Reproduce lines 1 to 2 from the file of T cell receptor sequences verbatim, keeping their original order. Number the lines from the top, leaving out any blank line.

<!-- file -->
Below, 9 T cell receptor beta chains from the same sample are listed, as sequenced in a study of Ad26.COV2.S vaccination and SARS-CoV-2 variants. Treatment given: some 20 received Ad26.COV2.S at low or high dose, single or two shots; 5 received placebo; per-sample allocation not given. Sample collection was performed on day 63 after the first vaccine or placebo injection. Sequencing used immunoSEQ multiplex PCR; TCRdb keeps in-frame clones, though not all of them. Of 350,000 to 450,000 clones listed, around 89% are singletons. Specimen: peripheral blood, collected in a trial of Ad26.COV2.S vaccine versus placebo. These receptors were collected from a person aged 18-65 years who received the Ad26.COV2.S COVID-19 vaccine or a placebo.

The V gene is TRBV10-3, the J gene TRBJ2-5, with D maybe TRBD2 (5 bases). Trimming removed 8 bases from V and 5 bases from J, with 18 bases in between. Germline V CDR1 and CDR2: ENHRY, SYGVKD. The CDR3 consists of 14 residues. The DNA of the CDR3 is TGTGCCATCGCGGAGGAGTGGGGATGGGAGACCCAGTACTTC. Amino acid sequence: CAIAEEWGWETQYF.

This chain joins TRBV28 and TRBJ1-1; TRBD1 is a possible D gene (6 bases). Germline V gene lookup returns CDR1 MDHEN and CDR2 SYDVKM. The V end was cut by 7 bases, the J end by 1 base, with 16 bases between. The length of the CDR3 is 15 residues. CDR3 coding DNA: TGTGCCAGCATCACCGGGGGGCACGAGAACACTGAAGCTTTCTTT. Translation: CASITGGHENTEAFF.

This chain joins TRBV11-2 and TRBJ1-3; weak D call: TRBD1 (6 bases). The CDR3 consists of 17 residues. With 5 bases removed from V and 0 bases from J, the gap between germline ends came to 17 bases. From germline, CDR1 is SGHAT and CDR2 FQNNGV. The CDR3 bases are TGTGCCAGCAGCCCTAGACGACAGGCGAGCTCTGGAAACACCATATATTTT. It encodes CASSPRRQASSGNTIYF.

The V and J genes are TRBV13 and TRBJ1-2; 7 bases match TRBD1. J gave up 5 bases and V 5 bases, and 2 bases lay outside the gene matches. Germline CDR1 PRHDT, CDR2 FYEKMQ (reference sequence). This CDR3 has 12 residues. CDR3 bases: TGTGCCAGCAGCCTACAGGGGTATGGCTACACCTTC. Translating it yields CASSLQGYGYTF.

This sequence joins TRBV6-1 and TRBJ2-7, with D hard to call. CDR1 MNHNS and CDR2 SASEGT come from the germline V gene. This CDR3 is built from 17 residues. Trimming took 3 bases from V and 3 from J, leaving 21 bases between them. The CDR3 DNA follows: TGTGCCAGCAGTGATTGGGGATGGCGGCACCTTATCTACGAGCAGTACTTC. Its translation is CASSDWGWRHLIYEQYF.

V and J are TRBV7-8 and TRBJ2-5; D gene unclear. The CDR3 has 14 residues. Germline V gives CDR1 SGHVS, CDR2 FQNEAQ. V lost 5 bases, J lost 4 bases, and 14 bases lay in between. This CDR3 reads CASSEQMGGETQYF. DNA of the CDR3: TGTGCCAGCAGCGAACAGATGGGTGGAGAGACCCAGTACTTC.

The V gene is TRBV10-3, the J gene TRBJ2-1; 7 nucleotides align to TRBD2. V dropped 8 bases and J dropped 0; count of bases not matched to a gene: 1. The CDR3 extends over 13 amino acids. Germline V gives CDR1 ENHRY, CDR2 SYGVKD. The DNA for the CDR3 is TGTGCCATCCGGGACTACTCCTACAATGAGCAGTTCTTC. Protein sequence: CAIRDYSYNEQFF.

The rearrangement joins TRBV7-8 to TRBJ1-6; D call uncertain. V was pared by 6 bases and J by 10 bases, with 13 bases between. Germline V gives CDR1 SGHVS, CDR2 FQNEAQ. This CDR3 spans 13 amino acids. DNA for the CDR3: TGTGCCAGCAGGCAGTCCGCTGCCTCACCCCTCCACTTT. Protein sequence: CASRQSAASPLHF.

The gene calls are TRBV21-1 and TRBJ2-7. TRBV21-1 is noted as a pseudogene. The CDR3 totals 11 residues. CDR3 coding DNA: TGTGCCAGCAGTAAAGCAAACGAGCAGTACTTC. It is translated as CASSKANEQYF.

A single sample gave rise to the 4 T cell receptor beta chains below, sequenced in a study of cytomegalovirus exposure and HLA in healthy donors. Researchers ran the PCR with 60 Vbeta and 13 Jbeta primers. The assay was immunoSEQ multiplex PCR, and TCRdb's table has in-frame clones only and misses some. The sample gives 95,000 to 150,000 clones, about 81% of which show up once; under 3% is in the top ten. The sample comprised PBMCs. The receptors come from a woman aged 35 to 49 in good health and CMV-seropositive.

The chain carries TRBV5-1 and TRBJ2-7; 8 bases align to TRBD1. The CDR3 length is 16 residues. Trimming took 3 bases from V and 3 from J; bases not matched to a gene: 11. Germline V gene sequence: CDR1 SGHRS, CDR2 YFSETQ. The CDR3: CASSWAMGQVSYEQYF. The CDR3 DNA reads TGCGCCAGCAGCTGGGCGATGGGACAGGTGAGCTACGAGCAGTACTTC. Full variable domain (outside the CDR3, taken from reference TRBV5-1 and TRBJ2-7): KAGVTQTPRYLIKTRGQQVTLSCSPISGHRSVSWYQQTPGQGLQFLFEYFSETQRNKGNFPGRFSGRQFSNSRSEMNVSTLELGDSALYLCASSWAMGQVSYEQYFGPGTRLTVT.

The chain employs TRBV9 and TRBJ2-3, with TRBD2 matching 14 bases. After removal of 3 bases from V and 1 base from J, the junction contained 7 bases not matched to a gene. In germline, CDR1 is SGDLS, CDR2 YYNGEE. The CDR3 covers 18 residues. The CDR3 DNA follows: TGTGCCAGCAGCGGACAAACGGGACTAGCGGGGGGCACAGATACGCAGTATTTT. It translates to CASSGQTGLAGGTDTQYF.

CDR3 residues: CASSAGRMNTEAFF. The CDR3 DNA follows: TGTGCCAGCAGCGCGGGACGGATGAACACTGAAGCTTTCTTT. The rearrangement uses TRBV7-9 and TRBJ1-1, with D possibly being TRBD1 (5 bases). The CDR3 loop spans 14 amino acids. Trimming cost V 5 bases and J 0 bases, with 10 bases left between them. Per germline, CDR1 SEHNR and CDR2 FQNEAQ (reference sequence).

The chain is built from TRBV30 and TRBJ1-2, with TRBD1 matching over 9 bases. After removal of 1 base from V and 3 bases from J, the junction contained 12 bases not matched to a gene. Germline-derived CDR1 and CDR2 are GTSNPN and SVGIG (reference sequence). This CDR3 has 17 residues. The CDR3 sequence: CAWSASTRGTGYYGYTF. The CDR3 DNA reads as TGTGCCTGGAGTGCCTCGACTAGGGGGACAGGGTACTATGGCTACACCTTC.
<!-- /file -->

Below, 9 T cell receptor beta chains from the same sample are listed, as sequenced in a study of Ad26.COV2.S vaccination and SARS-CoV-2 variants. Treatment given: some 20 received Ad26.COV2.S at low or high dose, single or two shots; 5 received placebo; per-sample allocation not given. Sample collection was performed on day 63 after the first vaccine or placebo injection. Sequencing used immunoSEQ multiplex PCR; TCRdb keeps in-frame clones, though not all of them. Of 350,000 to 450,000 clones listed, around 89% are singletons. Specimen: peripheral blood, collected in a trial of Ad26.COV2.S vaccine versus placebo. These receptors were collected from a person aged 18-65 years who received the Ad26.COV2.S COVID-19 vaccine or a placebo.

The V gene is TRBV10-3, the J gene TRBJ2-5, with D maybe TRBD2 (5 bases). Trimming removed 8 bases from V and 5 bases from J, with 18 bases in between. Germline V CDR1 and CDR2: ENHRY, SYGVKD. The CDR3 consists of 14 residues. The DNA of the CDR3 is TGTGCCATCGCGGAGGAGTGGGGATGGGAGACCCAGTACTTC. Amino acid sequence: CAIAEEWGWETQYF.